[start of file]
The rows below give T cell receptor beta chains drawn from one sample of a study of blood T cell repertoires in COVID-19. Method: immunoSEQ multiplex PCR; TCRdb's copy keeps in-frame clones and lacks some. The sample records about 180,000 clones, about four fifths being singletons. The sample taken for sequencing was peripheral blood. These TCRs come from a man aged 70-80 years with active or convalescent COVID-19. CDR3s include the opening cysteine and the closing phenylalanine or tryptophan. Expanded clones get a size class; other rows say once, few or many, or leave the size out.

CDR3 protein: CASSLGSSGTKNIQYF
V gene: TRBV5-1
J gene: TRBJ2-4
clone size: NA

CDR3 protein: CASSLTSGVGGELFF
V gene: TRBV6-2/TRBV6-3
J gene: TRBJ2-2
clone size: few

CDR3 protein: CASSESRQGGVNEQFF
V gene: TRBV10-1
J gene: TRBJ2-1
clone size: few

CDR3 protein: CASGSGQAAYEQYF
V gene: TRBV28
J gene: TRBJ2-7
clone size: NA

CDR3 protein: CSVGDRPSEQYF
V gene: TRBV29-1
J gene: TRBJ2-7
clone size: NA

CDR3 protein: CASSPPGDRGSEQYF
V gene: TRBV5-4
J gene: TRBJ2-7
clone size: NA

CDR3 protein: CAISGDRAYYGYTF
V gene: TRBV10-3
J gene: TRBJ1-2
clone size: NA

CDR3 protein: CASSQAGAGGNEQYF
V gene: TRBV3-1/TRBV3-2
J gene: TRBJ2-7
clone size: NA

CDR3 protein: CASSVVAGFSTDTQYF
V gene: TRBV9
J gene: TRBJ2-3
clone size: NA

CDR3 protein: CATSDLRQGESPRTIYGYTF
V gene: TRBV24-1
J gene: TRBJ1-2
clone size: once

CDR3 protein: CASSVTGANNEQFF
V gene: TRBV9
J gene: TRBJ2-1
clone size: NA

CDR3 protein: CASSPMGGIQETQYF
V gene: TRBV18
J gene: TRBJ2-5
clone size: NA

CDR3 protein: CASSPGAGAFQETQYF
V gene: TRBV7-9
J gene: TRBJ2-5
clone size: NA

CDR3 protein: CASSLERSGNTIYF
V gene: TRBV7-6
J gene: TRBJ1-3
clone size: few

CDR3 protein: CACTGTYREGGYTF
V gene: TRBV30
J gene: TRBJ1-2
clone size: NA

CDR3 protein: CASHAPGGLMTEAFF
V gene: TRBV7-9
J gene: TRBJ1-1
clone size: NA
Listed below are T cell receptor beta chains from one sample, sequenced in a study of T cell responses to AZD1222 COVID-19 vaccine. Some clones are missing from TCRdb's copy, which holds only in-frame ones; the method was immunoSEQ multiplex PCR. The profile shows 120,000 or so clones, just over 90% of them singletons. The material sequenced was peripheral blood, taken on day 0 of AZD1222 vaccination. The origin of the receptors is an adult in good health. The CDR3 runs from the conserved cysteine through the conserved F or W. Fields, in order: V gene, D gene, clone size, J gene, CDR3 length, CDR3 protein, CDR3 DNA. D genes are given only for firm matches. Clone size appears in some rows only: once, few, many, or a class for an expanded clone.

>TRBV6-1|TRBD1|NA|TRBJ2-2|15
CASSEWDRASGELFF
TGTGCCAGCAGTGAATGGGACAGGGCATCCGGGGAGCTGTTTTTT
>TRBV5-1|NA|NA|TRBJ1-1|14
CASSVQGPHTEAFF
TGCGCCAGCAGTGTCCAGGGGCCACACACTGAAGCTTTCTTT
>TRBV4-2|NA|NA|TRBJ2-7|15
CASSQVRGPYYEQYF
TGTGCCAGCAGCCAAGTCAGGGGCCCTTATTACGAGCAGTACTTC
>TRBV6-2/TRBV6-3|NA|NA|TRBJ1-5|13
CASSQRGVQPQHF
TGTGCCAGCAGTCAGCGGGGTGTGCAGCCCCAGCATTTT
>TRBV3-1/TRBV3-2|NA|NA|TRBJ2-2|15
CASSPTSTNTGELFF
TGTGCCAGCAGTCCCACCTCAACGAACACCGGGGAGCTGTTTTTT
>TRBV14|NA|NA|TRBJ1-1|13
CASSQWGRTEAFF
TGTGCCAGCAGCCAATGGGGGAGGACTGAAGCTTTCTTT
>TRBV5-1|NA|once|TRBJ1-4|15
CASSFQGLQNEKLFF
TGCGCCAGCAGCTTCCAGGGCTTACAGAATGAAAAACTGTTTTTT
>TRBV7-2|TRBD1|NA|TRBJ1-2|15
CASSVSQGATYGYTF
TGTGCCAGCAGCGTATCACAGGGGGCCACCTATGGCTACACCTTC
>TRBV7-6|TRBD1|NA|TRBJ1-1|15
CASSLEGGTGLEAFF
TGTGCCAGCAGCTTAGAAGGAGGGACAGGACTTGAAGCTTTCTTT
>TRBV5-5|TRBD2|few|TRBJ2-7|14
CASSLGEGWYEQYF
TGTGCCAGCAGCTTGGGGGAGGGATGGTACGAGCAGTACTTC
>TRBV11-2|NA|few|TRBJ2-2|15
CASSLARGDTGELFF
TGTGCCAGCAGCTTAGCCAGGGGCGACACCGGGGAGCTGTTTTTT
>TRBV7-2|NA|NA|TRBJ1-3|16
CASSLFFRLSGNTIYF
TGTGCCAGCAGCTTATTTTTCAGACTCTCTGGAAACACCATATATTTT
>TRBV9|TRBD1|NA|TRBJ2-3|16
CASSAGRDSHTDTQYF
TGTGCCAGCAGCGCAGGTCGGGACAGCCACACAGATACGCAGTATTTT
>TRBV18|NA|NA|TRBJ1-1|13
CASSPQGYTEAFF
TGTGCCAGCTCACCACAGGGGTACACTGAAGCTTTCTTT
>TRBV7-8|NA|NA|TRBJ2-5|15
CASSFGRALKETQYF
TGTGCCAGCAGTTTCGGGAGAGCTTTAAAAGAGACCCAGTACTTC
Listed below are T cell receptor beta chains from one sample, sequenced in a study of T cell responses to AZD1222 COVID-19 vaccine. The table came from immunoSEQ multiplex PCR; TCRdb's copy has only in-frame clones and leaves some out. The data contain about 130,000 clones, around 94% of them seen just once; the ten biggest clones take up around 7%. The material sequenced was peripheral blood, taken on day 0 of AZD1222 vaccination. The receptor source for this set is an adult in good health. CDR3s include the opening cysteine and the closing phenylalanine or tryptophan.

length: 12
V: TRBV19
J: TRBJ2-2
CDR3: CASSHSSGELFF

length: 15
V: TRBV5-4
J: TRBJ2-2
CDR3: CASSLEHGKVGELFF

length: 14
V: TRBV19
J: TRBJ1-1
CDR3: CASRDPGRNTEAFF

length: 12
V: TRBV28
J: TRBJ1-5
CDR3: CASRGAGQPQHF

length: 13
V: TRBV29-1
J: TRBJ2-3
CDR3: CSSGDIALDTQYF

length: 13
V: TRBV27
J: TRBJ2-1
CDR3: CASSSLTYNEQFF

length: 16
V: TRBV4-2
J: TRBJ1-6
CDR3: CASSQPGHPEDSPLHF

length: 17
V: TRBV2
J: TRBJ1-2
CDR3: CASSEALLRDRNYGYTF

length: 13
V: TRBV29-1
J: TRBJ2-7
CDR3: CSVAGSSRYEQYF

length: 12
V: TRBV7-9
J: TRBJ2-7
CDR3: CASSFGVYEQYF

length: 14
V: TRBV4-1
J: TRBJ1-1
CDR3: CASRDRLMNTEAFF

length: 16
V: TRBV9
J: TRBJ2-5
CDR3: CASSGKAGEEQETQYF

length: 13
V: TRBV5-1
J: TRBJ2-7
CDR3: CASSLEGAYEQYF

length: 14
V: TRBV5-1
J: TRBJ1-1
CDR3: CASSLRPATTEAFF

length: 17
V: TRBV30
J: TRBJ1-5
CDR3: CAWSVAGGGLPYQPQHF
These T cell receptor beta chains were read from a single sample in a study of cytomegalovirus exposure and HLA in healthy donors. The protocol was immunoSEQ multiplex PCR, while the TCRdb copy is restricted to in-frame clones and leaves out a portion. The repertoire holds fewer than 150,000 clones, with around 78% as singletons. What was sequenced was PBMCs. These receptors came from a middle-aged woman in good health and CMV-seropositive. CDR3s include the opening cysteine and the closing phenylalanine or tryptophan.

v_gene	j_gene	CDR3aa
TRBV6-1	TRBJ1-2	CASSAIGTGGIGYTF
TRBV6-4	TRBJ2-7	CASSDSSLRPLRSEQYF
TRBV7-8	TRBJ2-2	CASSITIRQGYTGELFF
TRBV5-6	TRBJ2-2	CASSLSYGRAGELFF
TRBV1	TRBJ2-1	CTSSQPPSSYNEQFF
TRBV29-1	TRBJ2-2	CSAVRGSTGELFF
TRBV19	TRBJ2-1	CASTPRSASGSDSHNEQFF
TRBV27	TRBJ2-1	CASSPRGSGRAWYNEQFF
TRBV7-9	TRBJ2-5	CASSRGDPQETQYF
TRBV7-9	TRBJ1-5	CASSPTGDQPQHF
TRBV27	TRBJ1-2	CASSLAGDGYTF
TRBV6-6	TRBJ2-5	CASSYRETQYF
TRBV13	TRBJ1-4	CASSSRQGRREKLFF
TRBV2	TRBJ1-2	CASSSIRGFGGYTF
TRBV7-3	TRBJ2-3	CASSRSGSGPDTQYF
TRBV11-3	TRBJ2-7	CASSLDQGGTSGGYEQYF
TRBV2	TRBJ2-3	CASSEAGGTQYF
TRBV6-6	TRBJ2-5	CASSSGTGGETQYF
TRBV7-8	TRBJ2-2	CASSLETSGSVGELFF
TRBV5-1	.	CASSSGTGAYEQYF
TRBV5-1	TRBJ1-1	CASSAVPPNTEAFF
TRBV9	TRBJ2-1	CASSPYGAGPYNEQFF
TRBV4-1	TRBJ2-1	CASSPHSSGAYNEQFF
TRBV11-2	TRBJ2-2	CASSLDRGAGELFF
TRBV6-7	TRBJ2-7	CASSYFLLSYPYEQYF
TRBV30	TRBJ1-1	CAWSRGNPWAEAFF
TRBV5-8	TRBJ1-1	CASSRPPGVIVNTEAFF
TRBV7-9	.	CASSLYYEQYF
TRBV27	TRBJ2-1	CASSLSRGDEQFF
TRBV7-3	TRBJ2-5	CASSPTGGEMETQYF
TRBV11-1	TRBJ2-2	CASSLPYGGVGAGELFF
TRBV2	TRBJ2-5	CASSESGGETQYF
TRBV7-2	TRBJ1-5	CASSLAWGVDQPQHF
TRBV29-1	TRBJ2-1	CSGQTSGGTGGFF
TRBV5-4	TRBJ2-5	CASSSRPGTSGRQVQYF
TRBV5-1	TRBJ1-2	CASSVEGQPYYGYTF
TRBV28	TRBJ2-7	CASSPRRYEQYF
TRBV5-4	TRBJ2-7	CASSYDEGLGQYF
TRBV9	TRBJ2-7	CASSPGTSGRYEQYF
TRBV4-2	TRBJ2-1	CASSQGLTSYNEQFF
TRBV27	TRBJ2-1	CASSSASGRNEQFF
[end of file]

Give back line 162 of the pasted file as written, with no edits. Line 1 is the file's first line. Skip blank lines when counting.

V: TRBV5-1